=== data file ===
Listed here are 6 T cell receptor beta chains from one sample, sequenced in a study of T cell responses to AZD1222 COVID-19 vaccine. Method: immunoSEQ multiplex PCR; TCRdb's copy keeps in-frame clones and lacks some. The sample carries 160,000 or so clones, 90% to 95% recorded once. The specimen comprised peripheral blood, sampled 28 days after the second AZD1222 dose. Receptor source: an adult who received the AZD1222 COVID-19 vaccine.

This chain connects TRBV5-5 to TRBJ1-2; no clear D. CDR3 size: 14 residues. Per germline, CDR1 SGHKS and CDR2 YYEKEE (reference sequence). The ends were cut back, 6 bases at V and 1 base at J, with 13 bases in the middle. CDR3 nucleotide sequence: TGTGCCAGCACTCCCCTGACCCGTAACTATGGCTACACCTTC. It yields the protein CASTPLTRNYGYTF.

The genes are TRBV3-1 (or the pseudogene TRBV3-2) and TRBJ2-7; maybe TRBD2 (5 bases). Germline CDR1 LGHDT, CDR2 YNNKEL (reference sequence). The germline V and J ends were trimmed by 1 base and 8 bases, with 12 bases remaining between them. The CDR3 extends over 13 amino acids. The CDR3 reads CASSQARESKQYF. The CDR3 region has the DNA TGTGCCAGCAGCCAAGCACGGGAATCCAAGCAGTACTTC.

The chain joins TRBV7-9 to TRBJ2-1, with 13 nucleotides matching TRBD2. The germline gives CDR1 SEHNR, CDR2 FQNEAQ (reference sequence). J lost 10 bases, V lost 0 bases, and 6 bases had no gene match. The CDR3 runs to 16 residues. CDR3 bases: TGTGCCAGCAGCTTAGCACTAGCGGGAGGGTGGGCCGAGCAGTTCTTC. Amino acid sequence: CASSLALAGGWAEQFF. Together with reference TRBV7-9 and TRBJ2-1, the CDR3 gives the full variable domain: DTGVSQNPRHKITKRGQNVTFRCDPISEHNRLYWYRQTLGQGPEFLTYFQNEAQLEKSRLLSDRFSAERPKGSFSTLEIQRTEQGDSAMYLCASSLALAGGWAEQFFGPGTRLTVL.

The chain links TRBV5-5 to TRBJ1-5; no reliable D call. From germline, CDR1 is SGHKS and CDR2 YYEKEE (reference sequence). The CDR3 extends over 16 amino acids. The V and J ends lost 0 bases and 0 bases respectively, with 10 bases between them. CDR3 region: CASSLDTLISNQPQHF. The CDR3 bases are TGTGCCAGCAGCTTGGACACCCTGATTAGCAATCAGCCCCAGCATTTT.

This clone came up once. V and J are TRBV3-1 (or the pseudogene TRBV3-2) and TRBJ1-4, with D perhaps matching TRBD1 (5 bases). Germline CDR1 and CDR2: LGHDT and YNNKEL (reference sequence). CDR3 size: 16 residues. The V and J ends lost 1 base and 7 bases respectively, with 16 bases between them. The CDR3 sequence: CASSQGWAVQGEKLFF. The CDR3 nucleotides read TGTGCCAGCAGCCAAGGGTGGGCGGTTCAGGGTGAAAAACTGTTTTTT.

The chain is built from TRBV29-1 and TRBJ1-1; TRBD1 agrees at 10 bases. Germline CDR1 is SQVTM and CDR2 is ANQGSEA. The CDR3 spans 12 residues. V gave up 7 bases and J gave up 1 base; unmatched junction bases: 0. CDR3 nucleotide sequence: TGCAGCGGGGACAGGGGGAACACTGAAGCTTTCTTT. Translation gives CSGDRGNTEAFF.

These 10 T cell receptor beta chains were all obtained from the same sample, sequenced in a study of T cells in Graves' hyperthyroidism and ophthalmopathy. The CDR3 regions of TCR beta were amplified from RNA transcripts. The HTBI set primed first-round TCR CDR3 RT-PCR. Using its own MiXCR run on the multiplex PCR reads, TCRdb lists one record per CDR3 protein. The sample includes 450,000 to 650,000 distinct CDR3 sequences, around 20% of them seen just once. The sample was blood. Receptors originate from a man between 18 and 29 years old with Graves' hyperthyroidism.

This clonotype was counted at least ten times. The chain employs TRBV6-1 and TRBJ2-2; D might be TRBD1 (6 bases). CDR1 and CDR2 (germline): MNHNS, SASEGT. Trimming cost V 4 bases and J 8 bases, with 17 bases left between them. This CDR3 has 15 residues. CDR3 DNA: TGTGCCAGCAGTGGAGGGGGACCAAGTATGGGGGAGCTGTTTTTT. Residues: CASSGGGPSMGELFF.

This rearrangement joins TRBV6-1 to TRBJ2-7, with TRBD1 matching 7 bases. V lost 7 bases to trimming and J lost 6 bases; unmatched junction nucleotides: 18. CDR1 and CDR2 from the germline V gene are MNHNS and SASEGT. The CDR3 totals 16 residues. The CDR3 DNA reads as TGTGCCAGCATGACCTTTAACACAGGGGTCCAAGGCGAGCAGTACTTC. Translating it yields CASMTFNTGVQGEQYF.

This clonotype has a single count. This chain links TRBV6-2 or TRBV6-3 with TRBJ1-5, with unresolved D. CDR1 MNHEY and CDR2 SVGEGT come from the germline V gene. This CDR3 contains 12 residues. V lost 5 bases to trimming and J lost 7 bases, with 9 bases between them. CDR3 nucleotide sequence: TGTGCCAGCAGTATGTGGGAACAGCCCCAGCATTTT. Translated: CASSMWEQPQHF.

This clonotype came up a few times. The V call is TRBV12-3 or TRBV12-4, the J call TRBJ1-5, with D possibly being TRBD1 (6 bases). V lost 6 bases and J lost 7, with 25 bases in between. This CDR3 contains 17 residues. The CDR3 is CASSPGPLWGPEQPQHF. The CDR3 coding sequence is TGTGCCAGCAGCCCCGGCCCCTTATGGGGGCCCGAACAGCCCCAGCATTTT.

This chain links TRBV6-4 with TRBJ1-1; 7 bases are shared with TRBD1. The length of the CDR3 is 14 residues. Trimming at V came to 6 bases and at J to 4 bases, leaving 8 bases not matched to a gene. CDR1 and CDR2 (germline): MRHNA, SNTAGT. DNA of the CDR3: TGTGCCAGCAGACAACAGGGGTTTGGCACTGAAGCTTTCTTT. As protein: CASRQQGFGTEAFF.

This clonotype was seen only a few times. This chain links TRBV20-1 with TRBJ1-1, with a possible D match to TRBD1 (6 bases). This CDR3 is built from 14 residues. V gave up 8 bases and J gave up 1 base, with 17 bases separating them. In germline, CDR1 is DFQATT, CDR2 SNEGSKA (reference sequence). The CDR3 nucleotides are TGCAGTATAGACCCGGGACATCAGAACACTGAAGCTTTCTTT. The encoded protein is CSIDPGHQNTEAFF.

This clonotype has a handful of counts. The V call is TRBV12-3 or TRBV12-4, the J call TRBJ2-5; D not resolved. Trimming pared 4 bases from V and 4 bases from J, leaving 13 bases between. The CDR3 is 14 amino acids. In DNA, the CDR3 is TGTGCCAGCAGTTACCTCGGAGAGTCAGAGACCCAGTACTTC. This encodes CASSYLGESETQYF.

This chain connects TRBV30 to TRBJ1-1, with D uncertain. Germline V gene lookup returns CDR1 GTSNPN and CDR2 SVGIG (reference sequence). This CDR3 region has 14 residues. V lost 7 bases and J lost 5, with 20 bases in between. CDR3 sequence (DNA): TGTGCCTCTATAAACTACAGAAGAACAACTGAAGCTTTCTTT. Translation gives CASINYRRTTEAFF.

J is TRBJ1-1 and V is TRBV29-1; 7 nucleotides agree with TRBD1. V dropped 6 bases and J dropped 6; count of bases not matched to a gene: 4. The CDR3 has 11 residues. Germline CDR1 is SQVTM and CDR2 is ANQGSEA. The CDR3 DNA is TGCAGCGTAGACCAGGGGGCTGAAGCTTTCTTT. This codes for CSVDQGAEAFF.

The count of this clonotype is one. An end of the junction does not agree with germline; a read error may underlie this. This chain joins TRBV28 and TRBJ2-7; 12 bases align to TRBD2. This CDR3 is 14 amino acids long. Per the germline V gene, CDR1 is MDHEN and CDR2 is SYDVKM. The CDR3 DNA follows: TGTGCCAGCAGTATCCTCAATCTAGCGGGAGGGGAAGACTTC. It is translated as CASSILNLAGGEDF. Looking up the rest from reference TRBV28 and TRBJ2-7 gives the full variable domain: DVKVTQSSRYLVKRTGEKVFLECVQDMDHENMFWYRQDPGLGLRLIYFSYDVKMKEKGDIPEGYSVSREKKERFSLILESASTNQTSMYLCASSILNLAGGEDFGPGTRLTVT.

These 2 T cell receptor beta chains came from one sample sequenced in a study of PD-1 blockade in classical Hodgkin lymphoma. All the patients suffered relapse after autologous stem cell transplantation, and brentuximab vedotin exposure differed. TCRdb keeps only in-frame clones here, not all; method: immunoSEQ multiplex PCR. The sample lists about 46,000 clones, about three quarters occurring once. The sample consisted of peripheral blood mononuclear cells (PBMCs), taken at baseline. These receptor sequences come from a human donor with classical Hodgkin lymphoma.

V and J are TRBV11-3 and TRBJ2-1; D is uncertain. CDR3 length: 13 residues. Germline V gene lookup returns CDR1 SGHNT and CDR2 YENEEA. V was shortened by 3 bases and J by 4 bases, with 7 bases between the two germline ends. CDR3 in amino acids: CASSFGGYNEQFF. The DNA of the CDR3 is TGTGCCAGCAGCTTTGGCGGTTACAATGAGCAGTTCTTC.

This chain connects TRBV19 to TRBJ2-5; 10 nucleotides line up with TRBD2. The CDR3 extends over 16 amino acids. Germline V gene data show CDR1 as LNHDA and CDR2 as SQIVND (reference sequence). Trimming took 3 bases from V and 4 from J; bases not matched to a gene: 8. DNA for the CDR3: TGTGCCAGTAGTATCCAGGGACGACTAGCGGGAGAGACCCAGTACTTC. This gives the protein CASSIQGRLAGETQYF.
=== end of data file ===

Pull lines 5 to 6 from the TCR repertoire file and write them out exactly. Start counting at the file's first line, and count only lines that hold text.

The chain links TRBV5-5 to TRBJ1-5; no reliable D call. From germline, CDR1 is SGHKS and CDR2 YYEKEE (reference sequence). The CDR3 extends over 16 amino acids. The V and J ends lost 0 bases and 0 bases respectively, with 10 bases between them. CDR3 region: CASSLDTLISNQPQHF. The CDR3 bases are TGTGCCAGCAGCTTGGACACCCTGATTAGCAATCAGCCCCAGCATTTT.

This clone came up once. V and J are TRBV3-1 (or the pseudogene TRBV3-2) and TRBJ1-4, with D perhaps matching TRBD1 (5 bases). Germline CDR1 and CDR2: LGHDT and YNNKEL (reference sequence). CDR3 size: 16 residues. The V and J ends lost 1 base and 7 bases respectively, with 16 bases between them. The CDR3 sequence: CASSQGWAVQGEKLFF. The CDR3 nucleotides read TGTGCCAGCAGCCAAGGGTGGGCGGTTCAGGGTGAAAAACTGTTTTTT.